The Tamar natural gas field could contribute as much as NIS 12 billion to Israel's gross domestic product in 2013, considerably more than the NIS 6 billion to NIS 8 billion estimated by the Bank of Israel and the Organization for Economic Cooperation and Development, according to Idan Azoulay, CEO of Epsilon Mutual Funds.
Azoulay predicted that 2013 will be a turning point for the energy market.
"That will be the first year in which the gas discoveries start becoming a major factor for Israel's economy, and the sector's influence will escalate in the years to come," he explained.
"In surveying forecasts for the upcoming year, one gets the feeling that the extent of the energy sector's looming impact on the local economy hasn't been fully assimilated in macroeconomic analysis circles," he said.
Gas, which was discovered in the Tamar license area in 2009, is expected to begin flowing in April 2013. Azoulay thinks gas revenues will add about 1.5 percent to Israel's NIS 790 billion GDP.
Where Azoulay said his forecast differs from others is by taking into account gas production's indirect contribution to the economy through anticipated energy cost savings. Using gas to produce power cuts fuel costs by two-thirds compared with petroleum, he explained.
"In monetary terms, this means NIS 9 billion to NIS 10 billion in savings in 2013," Azoulay said. "This will at least double by 2017. Since national accounting subtracts the cost of imports from GDP, the contribution from reducing imports can reach about 1% of GDP."
In addition to a reduction in dependence on imported oil, more taxes will flow into government coffers due to a surge in expected profits by energy-consuming concerns that switch to using gas, Azoulay noted.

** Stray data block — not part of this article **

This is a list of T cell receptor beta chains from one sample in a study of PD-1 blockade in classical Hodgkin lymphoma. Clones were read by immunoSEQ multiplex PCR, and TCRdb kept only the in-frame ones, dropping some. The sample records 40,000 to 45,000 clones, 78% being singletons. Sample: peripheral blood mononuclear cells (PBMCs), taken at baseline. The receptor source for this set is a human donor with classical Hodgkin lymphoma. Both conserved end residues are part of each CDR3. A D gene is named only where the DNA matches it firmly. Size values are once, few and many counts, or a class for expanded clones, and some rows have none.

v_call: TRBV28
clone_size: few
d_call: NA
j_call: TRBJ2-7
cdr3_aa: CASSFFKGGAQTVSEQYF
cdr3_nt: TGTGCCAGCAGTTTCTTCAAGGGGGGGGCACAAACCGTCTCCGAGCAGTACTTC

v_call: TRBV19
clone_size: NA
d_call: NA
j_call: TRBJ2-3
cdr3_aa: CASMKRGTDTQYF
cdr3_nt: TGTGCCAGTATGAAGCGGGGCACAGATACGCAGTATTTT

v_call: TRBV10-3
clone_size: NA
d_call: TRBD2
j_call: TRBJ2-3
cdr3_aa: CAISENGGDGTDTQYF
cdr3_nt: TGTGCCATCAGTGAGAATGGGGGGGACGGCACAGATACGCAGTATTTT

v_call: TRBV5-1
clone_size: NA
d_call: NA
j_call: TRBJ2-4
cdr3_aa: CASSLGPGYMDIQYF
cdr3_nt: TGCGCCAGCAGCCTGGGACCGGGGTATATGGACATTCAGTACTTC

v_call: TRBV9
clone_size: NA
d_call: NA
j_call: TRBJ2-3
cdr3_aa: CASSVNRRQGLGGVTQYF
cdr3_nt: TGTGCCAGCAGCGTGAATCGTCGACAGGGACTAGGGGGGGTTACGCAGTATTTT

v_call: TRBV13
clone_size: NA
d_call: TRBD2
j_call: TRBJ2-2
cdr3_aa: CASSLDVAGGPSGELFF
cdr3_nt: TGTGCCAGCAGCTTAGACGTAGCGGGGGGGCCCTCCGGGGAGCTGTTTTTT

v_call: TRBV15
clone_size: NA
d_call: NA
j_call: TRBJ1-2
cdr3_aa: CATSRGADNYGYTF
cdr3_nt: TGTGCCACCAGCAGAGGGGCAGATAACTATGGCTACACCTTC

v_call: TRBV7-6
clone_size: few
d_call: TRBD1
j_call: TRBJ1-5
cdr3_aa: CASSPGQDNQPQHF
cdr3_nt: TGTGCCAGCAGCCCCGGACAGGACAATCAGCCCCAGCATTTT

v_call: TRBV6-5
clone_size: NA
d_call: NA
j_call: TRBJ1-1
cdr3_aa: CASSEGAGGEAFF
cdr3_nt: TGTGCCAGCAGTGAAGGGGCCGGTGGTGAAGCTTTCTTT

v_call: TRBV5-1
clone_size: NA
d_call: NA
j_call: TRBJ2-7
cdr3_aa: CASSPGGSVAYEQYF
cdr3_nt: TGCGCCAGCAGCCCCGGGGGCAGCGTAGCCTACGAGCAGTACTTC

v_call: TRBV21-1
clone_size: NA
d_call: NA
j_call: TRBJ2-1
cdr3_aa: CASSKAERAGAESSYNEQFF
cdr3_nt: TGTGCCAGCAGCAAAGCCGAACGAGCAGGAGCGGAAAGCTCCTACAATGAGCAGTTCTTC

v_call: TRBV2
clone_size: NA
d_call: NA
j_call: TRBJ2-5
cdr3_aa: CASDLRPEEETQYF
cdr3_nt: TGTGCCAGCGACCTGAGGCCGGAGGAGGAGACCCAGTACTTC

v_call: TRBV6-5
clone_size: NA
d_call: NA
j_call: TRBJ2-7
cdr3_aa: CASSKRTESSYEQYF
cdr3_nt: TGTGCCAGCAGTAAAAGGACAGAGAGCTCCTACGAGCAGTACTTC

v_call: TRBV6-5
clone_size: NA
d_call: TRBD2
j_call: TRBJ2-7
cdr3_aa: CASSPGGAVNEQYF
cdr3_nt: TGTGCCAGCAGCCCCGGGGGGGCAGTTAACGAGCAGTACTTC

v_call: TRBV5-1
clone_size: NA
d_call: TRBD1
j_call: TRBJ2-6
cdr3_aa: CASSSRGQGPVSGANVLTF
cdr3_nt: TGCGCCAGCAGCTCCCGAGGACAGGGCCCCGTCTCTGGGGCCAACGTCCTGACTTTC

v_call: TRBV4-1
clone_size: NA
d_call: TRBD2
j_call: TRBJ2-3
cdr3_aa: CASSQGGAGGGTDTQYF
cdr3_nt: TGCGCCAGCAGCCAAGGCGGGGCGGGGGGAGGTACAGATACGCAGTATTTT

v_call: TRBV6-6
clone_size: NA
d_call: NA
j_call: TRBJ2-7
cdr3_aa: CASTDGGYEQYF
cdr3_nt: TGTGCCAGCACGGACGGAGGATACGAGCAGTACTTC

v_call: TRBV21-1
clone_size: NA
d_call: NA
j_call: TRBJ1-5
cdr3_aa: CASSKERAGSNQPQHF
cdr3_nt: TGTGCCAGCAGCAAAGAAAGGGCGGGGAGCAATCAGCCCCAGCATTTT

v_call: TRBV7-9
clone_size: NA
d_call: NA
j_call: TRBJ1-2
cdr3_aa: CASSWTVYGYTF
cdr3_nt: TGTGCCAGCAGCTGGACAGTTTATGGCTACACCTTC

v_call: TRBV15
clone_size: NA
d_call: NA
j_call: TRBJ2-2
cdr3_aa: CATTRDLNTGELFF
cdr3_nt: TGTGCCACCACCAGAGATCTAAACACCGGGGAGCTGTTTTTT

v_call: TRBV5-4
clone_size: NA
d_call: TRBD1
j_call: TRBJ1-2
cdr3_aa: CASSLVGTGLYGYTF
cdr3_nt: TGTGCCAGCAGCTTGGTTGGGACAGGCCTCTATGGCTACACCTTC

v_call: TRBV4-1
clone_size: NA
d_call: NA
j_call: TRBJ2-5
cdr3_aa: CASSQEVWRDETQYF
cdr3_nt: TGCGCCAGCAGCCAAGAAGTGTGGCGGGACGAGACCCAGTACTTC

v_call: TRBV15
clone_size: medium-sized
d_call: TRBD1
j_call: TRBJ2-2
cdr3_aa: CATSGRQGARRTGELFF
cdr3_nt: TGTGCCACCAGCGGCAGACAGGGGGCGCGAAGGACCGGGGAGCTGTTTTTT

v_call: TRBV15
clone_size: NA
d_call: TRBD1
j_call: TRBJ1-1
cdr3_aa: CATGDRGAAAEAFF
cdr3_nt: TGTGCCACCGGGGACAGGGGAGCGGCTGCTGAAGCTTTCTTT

"At a rough estimate, the boost to tax revenues could reach NIS 1 billion within three years," he said.
This is in addition to expected government revenues from direct taxation on gas production of NIS 0.8 billion to NIS 1.6 billion a year.
The boost in GDP and the reduced need to import fuel should also lower government debt service costs, Azoulay said. This would be similar to what Norway experienced in the decades following its discovery of oil. The government could issue debt at lower interest, driving down yields on its long-term bonds.
The boost to the economy, however, will likely be mitigated by a strengthening of the shekel against the dollar due to reduced oil imports. This would impact exporters, whose revenues are measured in dollars, Azoulay noted.
"Since exports account for 40 percent of Israel's output, the shekel's appreciation could lower GDP by 1 percent," he said, adding that it's difficult to determine at what point the rise in the shekel's value would become evident.
But the main fear is a rise in the "sense of wealth" that could overtake the country and lead to an easing of fiscal restraint, he warned.
"Norway is an excellent example for optimal utilization of energy discoveries," Azoulay said. "But on the other end of the spectrum, there are many countries where the discovery of resources benefited only a handful of individuals. As in any business, the most important thing is how the proceeds are managed."